New Study finds Potential Treatment for Lyme Disease

Targeting the bacteria that causes lingering symptoms can help people fully recover.


(Heiko Barth /

As the weather gets warmer people tend to spend more time outdoors especially if you have to stay home for an extended time and keep socially distant from others. And what is more outdoorsy than taking a hike on a wooded trial? 

Of course, hiking in some areas means that you must take precautions against ticks in areas where Lyme Disease is prevalent like the North-eastern US. This disease caused by being bitten by a tick carrying the Borrelia burgdorferi bacteria can have long-term health complications. Now a new study from Stanford University in California, has found a potential treatment to prevent lingering symptoms.

Lyme Disease affects nearly 300,000 people in the US as well as 23,000 people in Europe. While the majority of people with this disease develop a circular red rash around the area of the tick bite, it can show up weeks or up to three weeks later delaying treatment.

The standard treatment for Lyme has typically been a course of antibiotics like Doxycycline and that usually kills off the bacteria but for 20 percent, according to a Stanford University news release, the antibiotics do not work and people suffer from symptoms of muscle pain and chronic fatigue for years.

“Some researchers think this may be due to drug-tolerant bacteria living in the body and continuing to cause disease,” Jayakumar Rajadas, Ph.D., assistant professor of medicine and director of the Biomaterials and Advanced Drug Delivery Laboratory at the Stanford School of Medicine said in the news release.

“Others believe it’s an immune disorder caused by bacteria during the first exposure, which causes a perpetual inflammation condition. Whatever the cause, the pain for patients is still very real.”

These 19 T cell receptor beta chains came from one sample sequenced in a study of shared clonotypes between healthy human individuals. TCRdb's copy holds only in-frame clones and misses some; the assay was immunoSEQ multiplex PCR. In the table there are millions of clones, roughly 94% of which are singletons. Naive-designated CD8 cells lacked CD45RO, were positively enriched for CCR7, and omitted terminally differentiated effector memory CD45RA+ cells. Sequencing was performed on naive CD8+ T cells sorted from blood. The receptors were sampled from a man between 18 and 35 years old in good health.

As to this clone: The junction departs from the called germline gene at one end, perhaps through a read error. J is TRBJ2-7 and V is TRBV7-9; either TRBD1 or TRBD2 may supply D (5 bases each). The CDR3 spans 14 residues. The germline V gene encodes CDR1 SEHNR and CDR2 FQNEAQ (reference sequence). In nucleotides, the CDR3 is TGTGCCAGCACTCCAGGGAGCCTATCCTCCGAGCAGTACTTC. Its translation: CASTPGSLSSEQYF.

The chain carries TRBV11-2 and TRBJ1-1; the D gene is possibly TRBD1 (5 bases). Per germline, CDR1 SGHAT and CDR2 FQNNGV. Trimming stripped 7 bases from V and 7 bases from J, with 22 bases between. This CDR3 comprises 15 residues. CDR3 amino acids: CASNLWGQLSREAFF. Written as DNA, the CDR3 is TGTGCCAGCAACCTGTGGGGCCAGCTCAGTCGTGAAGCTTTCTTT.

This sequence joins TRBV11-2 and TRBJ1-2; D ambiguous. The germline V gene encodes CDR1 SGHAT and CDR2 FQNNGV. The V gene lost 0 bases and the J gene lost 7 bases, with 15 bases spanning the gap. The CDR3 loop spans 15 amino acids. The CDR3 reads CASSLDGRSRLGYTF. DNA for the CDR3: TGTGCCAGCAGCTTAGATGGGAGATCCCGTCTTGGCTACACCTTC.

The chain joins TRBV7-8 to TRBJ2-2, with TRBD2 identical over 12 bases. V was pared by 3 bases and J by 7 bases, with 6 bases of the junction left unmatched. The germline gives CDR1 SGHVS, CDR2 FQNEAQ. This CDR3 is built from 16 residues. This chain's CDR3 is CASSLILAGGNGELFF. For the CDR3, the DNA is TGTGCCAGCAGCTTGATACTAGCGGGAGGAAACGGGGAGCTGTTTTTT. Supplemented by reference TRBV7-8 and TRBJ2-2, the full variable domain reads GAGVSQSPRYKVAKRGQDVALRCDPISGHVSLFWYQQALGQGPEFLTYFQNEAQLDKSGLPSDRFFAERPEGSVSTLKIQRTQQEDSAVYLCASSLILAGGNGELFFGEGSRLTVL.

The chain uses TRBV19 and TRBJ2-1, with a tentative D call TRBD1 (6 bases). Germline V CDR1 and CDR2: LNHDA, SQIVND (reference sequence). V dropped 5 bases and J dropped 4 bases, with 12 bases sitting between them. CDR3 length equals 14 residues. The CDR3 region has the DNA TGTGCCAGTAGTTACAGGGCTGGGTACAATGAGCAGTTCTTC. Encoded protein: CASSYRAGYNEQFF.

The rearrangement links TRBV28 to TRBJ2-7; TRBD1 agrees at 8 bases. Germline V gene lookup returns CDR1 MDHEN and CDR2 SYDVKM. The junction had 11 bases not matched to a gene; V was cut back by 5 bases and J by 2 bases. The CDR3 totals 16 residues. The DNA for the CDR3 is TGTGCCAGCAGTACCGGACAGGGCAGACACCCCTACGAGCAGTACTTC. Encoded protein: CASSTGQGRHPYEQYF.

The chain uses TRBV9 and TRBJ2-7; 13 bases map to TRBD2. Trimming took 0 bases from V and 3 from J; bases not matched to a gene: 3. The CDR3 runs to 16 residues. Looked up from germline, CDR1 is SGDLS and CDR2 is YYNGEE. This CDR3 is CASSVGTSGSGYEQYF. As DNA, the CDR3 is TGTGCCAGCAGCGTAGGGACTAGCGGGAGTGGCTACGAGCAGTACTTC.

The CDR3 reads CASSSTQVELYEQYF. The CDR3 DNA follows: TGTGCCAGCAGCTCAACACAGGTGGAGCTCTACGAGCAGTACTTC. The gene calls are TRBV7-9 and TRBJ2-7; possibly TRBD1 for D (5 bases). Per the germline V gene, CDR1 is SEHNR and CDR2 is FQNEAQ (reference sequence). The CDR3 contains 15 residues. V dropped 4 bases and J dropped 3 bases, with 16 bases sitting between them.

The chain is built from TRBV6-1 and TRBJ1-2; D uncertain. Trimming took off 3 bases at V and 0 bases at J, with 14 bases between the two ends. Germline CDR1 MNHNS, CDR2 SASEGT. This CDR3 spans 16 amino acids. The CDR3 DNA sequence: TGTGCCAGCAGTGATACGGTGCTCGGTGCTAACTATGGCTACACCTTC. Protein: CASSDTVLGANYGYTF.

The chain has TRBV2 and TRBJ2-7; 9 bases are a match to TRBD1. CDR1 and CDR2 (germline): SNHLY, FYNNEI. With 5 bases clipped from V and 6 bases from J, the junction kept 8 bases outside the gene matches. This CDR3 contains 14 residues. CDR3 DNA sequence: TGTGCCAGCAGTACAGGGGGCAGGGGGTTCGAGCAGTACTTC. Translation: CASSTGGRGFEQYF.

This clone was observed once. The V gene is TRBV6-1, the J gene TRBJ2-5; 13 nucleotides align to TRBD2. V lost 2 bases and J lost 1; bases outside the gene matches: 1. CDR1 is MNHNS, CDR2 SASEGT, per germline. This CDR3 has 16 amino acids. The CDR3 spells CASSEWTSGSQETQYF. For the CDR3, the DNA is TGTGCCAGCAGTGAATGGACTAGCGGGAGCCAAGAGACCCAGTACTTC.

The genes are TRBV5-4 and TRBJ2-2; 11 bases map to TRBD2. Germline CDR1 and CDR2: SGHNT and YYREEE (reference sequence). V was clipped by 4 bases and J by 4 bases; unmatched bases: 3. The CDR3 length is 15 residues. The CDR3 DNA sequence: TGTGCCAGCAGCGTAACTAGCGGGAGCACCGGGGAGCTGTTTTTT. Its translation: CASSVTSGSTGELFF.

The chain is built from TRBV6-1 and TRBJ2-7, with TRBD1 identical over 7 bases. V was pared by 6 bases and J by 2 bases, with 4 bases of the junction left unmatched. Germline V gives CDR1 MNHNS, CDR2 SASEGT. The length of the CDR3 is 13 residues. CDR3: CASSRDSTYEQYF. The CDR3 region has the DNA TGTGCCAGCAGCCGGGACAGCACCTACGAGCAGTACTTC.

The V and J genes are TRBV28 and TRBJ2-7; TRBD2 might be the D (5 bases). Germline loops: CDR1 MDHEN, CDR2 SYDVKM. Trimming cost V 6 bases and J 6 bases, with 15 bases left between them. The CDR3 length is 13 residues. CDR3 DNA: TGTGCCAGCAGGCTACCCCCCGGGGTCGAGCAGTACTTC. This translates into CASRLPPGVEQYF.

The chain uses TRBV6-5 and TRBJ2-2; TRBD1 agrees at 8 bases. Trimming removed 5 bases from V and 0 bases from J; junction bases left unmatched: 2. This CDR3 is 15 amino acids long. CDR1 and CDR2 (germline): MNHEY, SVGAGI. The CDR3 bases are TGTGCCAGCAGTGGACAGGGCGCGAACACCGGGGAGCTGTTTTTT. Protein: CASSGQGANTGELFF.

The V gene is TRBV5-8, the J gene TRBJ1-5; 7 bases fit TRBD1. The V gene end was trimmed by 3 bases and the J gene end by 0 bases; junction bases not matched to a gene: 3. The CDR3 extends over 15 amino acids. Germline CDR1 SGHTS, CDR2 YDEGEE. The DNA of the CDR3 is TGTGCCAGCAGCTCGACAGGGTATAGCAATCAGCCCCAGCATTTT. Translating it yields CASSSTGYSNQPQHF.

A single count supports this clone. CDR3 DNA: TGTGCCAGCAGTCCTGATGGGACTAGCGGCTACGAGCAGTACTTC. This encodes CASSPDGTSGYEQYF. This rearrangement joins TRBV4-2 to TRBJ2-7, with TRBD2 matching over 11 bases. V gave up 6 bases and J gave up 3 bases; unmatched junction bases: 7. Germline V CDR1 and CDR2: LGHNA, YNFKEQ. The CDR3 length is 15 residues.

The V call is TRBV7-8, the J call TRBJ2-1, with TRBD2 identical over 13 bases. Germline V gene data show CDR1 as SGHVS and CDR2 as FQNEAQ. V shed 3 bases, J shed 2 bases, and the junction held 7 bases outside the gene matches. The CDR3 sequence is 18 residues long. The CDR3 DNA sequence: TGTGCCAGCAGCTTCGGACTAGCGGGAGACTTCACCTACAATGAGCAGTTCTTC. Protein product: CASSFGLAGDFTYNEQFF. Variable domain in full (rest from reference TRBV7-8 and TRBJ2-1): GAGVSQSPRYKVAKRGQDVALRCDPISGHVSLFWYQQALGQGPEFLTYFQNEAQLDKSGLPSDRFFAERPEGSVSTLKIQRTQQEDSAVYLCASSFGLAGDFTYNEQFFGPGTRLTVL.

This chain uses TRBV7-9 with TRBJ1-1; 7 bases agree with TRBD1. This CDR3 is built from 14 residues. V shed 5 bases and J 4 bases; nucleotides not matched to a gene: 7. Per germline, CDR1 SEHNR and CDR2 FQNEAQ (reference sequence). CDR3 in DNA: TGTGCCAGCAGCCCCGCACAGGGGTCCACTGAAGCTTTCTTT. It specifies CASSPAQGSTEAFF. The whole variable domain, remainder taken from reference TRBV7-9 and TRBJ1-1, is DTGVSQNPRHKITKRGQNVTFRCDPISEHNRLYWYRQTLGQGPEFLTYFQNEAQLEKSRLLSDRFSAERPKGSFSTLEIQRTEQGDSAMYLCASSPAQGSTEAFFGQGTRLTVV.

The process of finding the right compound to test took a long time.“We have been screening potential drugs for six years,” lead author research associate Venkata Raveendra Pothineni, PhD. said. 

“We’ve screened almost 8,000 chemical compounds. We have tested 50 molecules in the dish. The most effective and safest molecules were tested in animal models. Along the way, I’ve met many people suffering with this horrible, lingering disease. Our main goal is to find the best compound for treating patients and stop this disease.”

The new study on mice showed that the already FDA approved antibiotic Azlocillin – and one of the top-20 drugs tested – completely killed off the bacteria if used at the first onset of the disease and could potentially be used as a treatment for patients infected with bacteria resistant strains that cause the lingering symptoms.

“This compound is just amazing,” said Rajadas, “It clears the infection without a lot of side effects. We are hoping to repurpose it as an oral treatment for Lyme disease.”

Pothineni and Rajadas patented the compound for the treatment of Lyme disease plan on conducting clinical trials on people.

If Azlocillin proves to be as promising in people as it is in mice, then it will be a major medical breakthrough in the treatment of this deliberating disease. This is very welcome news.

Study Discovers New Beneficial Uses For Older Meds
New T-Cell Discovery May Lead to Universal Cancer Therapy
Now You Can Adopt Former FDA Lab Animals